EnteroMedics Inc. said its implanted nerve-blocking therapy failed to help patients lose as much weight as intended in a key obesity study. The company’s shares lost almost two-thirds of their value in extended trading.
The VBLOC vagal blocking therapy helped 53 percent of patients shed at least 20 percent of their excess weight, compared with 33 percent of volunteers in whom the device was implanted but not turned on, the company said today in a statement. The difference in weight loss, 24 percent in treated patients and 16 percent in untreated patients, didn’t meet the predetermined “super superiority” goal in the study involving 239 people, the St. Paul, Minnesota-based company said.
The device clearly had a positive effect on weight loss, even though it didn’t meet the effectiveness goals, said Chief Executive Officer Mark Knudson. EnteroMedics plans to file for U.S. Food and Drug Administration approval of the technique in the second quarter of 2013, he said.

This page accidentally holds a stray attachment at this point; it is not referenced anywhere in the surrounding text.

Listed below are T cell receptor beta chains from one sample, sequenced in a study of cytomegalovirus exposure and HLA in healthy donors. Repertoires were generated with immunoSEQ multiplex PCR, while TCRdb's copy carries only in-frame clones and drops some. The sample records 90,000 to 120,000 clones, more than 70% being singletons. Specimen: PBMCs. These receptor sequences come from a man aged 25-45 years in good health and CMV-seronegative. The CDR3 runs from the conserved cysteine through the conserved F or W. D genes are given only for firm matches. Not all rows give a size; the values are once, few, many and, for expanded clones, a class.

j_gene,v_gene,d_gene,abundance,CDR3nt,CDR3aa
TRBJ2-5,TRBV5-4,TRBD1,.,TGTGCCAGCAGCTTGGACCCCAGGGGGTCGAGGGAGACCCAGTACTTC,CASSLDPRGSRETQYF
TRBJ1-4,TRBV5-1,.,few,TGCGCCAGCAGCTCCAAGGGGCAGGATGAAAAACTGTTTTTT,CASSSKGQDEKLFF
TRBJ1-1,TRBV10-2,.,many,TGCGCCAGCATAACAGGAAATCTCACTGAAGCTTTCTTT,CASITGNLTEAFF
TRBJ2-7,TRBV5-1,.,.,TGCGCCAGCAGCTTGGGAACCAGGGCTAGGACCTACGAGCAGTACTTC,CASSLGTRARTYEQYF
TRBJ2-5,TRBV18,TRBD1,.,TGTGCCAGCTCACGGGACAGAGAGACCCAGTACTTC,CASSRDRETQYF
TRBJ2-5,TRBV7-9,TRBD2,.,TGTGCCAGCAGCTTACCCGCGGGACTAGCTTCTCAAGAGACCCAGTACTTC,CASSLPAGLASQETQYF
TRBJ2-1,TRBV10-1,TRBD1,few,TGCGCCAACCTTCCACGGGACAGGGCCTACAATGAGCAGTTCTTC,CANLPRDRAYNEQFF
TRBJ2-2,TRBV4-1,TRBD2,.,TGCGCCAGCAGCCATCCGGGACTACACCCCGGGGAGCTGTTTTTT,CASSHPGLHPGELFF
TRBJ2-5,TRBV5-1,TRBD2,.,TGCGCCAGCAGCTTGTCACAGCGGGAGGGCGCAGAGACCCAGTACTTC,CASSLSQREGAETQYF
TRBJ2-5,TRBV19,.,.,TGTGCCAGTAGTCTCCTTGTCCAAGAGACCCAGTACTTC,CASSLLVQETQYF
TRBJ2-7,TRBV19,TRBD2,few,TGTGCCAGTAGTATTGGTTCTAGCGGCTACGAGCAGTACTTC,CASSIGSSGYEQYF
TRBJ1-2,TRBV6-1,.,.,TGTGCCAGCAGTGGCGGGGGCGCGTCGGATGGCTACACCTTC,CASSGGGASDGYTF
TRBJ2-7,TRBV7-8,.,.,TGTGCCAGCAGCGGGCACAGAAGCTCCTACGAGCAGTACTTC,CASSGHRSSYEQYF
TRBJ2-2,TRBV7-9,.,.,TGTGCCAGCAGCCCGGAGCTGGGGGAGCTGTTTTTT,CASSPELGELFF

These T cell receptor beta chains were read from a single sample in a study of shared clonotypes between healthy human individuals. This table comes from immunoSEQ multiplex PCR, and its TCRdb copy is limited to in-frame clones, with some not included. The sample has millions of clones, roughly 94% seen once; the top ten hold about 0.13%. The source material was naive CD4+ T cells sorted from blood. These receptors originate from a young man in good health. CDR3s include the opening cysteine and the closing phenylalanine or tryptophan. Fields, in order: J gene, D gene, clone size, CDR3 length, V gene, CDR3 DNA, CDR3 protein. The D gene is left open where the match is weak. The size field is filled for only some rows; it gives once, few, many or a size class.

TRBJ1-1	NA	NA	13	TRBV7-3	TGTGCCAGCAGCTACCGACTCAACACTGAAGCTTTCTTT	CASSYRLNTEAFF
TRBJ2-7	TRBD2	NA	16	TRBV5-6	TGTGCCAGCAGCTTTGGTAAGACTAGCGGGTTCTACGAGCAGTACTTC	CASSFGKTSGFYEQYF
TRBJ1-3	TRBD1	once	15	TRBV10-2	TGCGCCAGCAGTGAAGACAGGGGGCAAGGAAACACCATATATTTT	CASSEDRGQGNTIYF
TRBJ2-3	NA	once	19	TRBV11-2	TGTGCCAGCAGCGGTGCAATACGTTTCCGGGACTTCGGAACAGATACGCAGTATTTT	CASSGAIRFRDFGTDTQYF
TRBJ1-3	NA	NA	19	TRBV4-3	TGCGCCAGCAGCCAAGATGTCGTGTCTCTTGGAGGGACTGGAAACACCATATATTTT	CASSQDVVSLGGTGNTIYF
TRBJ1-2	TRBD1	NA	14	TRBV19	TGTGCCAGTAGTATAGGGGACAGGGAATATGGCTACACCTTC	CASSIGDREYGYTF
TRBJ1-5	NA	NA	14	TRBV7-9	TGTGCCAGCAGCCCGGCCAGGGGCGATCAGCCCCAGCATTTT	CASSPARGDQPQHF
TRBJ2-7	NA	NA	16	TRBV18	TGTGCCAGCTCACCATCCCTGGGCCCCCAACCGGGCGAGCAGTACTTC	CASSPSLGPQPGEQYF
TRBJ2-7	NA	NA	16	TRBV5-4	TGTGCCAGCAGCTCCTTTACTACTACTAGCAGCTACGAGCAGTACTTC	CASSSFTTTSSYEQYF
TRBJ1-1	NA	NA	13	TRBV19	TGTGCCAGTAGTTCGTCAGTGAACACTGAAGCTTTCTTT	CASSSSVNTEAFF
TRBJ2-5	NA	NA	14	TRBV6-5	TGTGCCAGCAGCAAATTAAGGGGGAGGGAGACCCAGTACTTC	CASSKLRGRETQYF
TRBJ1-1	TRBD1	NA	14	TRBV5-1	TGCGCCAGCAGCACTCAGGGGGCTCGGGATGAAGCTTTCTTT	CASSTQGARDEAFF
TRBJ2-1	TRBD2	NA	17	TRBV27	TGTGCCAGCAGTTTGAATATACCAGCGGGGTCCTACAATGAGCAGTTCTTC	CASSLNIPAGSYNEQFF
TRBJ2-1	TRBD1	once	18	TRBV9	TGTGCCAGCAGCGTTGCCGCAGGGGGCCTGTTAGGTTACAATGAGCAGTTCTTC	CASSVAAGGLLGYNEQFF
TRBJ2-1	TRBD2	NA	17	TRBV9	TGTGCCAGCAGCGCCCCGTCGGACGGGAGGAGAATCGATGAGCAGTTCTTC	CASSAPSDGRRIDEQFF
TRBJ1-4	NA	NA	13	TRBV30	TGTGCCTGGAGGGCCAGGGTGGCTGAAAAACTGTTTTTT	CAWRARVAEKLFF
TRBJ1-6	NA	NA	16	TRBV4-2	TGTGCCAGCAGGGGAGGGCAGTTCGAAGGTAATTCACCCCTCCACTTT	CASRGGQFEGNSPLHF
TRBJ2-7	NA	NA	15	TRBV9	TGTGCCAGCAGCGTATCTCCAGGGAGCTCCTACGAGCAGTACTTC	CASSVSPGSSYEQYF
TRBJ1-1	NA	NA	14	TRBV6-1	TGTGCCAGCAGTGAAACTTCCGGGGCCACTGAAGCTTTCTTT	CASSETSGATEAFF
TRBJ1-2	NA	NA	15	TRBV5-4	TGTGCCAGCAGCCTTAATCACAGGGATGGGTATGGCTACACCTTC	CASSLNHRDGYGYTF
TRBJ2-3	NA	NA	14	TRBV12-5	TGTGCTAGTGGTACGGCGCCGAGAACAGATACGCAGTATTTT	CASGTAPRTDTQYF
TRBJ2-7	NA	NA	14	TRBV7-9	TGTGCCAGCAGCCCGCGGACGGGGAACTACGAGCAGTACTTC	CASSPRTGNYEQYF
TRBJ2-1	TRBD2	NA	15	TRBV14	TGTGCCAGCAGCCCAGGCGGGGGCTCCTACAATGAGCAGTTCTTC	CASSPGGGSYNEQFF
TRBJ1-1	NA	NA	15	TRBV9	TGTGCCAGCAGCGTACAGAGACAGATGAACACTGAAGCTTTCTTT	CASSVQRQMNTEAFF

“Based on these compelling results, and the totality of our clinical experience with the Maestro System, which now includes more than 600 patients worldwide, we believe EnteroMedics is well positioned to deliver this novel therapy to people with obesity in the U.S.,” Knudson said.
EnteroMedics shares declined 65 percent to $1 at 4:35 p.m. New York time in extended trading, after falling 4.7 percent to $2.84 at the close. The company had gained 22 percent in the past 12 months.
The Maestro Rechargeable System is a less-invasive method than surgery to help obese people lose weight, the company said. The device is attached by two small electrodes to the trunk of the vagus nerve between the esophagus and the stomach. The device uses high-frequency, low-energy electrical impulses to reduce feelings of hunger.